We’re living in a world where it can be difficult to distinguish between reality and make-believe. Where many people are almost “online” all the time, connected to The Great Interweb or something else that attaches them to a virtual world that isn’t always true.
Television shows like HBO’s popular “Hard Knocks” are immersive, “reality” shows that are purported to give the viewer a glimpse behind the scenes, inside the meetings of the National Football League.
The Detroit Lions were the team selected for this season’s “Hard Knocks” series. But is the representation of the team we saw on the screen the real deal? Many viewers and NFL experts were enamored with the Lions after the series aired.
Does is it reality? Does it matter? Will it translate to success on the field?
The Dan Campbell Archetype
Lions coach Dan Campbell is a man’s man. He’s big, lined with muscles, and he speaks in the tough-guy, no-nonsense manner that has a tendency to excite young men wearing shoulder pads.
In “Hard Knocks,” Campbell is a major star, a central figure guiding a culture change for a franchise that’s seen more tough times than we can recount here. The Lions are not snake-bit. That would be an insult to snakes. The Lions are a deeply disturbed franchise whose fortunes have tortured their fans for decades. Decades, I say.
Campbell’s “we’re going to bite their knee caps” mantra in describing the type of football team he wants, is perfect for soundbites. But, in his first season, the Lions allowed 467 points, the second-most in professional football. They were bad against the run, they were bad against the pass. A lot of work needs to be done to fix that problem.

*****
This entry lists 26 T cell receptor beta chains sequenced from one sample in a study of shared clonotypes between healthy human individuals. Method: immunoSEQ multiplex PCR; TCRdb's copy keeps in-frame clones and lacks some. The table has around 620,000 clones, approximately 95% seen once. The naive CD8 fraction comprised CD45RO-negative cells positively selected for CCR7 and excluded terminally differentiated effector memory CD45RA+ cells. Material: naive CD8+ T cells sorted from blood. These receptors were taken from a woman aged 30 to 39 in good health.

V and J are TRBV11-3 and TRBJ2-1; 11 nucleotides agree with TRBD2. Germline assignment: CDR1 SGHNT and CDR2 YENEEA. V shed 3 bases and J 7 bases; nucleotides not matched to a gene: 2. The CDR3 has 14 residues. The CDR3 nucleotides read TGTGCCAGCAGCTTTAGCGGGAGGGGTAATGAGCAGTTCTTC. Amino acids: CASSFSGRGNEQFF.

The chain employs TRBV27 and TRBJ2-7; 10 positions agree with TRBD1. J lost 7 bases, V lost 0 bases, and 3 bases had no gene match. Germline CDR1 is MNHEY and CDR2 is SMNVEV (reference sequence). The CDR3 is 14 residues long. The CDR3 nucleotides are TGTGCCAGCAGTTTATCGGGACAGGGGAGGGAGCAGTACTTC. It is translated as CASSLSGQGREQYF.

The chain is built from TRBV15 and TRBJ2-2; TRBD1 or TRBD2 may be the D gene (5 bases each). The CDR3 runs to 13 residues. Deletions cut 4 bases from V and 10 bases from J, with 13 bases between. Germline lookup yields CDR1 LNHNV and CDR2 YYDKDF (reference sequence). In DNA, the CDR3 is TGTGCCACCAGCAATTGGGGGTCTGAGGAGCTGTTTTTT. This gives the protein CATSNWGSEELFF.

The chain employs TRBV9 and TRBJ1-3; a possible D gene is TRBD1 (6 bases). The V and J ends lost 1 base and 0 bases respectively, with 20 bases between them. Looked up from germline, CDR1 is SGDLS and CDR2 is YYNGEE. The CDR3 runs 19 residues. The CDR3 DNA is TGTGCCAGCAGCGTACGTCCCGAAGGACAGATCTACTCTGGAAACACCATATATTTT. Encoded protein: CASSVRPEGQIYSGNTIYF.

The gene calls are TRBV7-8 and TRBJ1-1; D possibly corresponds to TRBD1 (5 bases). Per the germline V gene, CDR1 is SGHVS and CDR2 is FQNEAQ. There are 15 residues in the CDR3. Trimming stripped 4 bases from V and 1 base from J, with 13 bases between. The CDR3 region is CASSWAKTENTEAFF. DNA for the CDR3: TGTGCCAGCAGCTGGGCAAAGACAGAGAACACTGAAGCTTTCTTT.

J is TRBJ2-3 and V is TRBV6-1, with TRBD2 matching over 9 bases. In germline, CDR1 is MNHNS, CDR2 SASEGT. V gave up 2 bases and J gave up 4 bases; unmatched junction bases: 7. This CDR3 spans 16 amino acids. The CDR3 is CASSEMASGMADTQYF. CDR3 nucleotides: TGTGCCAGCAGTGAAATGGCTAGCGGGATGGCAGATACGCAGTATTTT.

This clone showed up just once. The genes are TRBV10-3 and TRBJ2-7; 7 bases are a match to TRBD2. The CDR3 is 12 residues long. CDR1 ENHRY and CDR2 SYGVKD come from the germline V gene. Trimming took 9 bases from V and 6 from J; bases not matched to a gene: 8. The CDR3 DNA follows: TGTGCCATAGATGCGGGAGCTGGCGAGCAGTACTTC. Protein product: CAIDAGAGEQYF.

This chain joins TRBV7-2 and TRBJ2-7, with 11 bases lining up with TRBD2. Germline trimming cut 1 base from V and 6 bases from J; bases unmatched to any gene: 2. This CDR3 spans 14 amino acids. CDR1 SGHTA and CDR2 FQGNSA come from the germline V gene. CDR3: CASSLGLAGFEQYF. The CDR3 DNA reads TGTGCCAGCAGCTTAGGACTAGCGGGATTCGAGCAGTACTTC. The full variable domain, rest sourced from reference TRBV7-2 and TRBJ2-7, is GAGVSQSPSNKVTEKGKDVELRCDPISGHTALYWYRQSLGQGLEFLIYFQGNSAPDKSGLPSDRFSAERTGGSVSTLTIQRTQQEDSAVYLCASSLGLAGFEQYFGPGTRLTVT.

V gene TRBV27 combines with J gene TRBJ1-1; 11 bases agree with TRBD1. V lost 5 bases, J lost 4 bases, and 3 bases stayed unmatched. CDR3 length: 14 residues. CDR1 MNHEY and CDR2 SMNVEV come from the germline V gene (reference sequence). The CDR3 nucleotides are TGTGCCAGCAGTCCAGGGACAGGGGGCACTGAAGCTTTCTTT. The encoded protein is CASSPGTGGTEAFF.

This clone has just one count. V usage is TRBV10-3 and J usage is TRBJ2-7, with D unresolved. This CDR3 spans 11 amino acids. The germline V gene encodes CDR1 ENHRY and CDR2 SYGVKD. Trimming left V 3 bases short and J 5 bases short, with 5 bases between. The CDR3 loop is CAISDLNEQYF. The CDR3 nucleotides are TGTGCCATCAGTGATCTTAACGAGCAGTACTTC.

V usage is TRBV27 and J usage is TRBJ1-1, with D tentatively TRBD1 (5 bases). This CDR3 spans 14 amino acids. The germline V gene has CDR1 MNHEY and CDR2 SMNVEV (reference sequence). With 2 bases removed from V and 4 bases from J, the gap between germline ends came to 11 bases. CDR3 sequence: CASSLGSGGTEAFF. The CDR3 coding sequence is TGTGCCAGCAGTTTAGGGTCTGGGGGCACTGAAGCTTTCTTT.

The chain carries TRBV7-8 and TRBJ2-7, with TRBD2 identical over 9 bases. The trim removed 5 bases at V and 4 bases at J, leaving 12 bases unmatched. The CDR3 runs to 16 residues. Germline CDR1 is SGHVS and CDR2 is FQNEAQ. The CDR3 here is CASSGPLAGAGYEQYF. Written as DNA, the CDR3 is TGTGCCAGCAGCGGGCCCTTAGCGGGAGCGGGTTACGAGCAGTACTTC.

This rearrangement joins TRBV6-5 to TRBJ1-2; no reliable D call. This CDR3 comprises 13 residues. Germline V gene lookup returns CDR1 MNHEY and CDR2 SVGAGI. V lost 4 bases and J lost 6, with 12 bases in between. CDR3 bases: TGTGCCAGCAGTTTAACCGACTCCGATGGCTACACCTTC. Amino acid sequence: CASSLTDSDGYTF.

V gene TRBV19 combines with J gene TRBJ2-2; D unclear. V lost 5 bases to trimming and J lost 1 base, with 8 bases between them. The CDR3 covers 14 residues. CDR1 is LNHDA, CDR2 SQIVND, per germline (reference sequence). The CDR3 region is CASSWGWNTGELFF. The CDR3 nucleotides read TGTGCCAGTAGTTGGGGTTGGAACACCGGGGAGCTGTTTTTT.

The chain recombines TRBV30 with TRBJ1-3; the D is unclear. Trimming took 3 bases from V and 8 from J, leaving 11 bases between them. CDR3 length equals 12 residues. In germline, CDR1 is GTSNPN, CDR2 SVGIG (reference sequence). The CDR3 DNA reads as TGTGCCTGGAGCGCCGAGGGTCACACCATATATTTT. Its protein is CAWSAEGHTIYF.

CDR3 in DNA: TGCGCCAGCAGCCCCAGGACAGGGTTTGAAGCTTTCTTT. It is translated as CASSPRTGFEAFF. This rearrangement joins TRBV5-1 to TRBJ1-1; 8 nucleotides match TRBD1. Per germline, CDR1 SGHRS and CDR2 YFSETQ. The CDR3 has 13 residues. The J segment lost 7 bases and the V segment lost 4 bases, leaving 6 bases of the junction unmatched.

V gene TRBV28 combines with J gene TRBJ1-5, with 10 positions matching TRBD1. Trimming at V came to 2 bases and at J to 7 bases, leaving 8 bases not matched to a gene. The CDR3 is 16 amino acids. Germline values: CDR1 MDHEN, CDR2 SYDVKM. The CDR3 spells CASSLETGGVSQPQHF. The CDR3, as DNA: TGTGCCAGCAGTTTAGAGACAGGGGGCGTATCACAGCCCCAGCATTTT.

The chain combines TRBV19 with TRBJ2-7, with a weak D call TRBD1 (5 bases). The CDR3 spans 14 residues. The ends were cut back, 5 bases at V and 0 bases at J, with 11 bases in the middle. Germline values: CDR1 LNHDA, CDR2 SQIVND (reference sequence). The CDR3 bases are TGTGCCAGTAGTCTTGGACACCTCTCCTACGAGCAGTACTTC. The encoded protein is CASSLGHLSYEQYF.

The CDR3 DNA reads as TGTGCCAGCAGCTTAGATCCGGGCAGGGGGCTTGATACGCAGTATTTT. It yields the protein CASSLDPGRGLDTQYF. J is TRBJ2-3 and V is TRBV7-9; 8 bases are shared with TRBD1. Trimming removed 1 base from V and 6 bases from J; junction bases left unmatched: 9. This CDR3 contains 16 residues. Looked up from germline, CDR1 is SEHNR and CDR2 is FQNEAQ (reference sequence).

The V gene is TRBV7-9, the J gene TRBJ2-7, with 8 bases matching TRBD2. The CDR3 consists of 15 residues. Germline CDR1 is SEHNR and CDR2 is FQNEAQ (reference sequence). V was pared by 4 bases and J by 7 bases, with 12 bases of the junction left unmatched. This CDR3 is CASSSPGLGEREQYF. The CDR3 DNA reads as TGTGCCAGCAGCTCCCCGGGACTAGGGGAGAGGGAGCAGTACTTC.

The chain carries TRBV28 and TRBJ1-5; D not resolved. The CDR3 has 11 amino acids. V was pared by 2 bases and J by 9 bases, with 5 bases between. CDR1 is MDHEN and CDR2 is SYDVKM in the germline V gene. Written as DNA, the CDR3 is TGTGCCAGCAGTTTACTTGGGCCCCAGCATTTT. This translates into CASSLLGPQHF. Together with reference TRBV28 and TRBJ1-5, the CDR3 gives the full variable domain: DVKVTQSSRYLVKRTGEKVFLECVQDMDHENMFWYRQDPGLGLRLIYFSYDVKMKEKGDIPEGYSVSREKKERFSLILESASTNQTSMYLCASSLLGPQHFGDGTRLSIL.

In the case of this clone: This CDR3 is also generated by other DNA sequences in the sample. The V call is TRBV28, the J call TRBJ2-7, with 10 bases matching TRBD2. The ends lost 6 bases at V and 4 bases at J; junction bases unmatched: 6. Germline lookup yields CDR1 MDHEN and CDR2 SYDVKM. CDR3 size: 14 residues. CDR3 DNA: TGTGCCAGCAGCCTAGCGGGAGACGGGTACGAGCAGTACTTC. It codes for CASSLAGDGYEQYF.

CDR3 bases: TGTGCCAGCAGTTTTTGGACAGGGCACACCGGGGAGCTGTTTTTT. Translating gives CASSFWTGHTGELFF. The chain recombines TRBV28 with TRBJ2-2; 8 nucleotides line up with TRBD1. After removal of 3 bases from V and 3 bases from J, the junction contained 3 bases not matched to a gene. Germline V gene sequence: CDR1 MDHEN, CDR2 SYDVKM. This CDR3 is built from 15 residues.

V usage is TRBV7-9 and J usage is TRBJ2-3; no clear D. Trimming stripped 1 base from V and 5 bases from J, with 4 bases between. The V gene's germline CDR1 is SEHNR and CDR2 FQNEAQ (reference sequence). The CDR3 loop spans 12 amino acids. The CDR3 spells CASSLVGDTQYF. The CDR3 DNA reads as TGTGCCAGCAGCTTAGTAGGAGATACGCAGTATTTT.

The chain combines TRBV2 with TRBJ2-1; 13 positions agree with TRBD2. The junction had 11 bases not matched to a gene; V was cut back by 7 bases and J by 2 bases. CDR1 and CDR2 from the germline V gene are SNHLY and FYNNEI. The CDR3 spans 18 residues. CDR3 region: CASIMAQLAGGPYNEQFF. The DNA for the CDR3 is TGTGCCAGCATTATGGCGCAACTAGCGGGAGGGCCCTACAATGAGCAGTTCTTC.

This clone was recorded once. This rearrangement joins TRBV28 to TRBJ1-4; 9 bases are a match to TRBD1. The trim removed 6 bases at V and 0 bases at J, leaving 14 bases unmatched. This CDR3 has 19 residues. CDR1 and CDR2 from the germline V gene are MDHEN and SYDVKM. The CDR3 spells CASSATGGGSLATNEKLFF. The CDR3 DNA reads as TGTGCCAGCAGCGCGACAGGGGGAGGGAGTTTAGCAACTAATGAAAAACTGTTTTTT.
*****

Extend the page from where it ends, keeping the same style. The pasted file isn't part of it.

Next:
In Detroit’s first two games of season two in the Campbell Era, opponents have scored 38 and 27 points. The Lions managed to defeat Washington on Sunday, and the defense held up fairly well despite injuries. The D line was especially effective, recording five sacks, three by rookie Aidan Hutchinson, a team rookie record.
If Campbell is to lead the Lions to their first playoff win since the Wayne Fontes days (yes, really), he will need to translate “rah rah” into “win win.”
Aidan Hutchinson the Real Deal?
In just two NFL games, Michigan hometown hero Aidan Hutchinson is showing he’s a force. In Sunday’s win over the Washington Commanders, Hutchinson set a Lions rookie record with three sacks. He nearly had a few more. His presence on the line of scrimmage is going to force Detroit’s opponents to scheme block him, which will only make the Lions pass rush better.
Hutchinson was the breakout star of the HBO series, with his dance moves and infectious, youthful attitude. The Lions haven’t had this type of personality join the team in ages, if ever. Maybe not since the wild, crazy players that wore the Lions uniform in the 1960s.
Hutchinson jersey’s will fly off store shelves this season and in the future. The story is irresistible: Michigan kid grows up to star at U of M, takes Wolverines to college playoff championship, and is drafted in first round by Detroit. As long as this guy stays healthy, his heart and enthusiasm will combine with his crazy talent to make him the best pass rusher the Lions have seen since Robert Porcher.
Will the Lions take the hype of Hard Knocks and deliver a winning season? Or dare we dream of a playoff spot? So far, in two games this season, the team looks like a different animal. One that not even HBO could contain.